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Local Councils

Whether you are just starting out as a clerk or councillor, or have been in post for some time, keeping up to date with new legislation or best practice is essential to perform your role effectively.

The Open Spaces Society is pleased to offer these practical courses for clerks and councillors to enable them to deal effectively with a range of issues relating to common land and village greens. These courses may also meet your CPD requirements.

“These training courses are a very good initiative”
(attendee at association of local councils training session)

 Local councils have an important role in protecting and managing greens and have an opportunity to register new ones.

Common Land 

Common land is unique and steeped in history.  Although rights still exist today, they are not as exercised as they once were.  There are 1.3 million acres of common land in England and Wales, registered in over 9,000 separate units covering all types of landscape and habitat.  A staggering 88% of all commons in England have a national or international designation – for wildlife, landscape or archaeology.

 Our training course will provide:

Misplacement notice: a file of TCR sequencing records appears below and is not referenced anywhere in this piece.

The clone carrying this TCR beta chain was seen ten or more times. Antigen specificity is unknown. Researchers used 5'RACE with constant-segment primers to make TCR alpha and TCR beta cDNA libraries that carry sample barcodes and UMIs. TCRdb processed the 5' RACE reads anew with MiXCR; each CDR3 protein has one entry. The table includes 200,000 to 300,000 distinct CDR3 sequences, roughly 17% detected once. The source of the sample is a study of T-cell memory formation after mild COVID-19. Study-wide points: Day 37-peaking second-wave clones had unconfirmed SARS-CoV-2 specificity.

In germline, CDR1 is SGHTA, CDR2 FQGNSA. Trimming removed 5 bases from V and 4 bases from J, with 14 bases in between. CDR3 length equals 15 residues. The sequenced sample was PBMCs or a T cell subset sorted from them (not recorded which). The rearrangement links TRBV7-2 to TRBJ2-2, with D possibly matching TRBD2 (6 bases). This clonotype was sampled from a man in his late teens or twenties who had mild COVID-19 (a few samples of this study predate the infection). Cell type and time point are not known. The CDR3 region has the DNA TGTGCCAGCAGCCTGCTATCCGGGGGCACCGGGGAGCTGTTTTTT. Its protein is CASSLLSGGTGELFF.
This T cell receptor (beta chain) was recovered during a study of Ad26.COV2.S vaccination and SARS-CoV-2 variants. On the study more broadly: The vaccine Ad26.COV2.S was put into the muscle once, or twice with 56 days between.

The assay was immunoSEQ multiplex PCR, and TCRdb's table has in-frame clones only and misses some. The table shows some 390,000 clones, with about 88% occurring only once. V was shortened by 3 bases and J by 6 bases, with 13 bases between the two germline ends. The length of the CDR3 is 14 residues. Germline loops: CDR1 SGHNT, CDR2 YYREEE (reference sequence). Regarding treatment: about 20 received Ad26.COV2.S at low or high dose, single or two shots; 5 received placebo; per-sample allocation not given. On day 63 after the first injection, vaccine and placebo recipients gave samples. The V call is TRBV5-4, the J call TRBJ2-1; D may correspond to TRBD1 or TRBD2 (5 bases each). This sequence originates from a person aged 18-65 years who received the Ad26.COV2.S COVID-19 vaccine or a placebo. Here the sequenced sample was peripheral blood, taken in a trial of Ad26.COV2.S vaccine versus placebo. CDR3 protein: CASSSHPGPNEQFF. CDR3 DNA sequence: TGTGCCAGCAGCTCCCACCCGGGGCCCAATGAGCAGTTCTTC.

an introduction to commons and why they are important

  • relevant legislation
  • works on common land and exemptions
  • process for exchange of common land
  • how to take action against unlawful works
  • good practice for developing ideas for the management of commons based on the Open Spaces Society’s pioneering publication, Finding Common Ground.
  • Practical solutions to problems such as car parking, encroachment and vegetation.
  • Exchange of ideas on good practice

“Good length with plenty of time for questions”
(attendee at association of local councils training session)


 Village Greens

 There are some 3,650 village greens in England that come in all shapes and sizes. The expression ‘town or village green’ has long been used to describe land, rural or urban, over which the inhabitants of a particular locality hold customary recreational rights.  The terms ‘town green’ and ‘village green’ are legally identical, only distinguishing where the green is situated.

Village greens are a topical subject with the recent changes in the law brought about by the Growth & Infrastructure Act 2013, and the National Planning Policy Framework’s reference to green spaces.

Our training course will provide:

  • an introduction to village greens and why they are important
  • relevant legislation
  • the role of local councils in relation to village greens
  1. what can and cannot be done to protect and manage them
  2. voluntary registration
  • How to register land as a new green using the evidence process
  1. the steps to be followed
  2. potential pitfalls to watch out for
  • The Growth & Infrastructure Act 2013 and what it means for new greens in England
  • The National Planning Policy Framework’s reference to green spaces
  • Exchange of ideas on good practice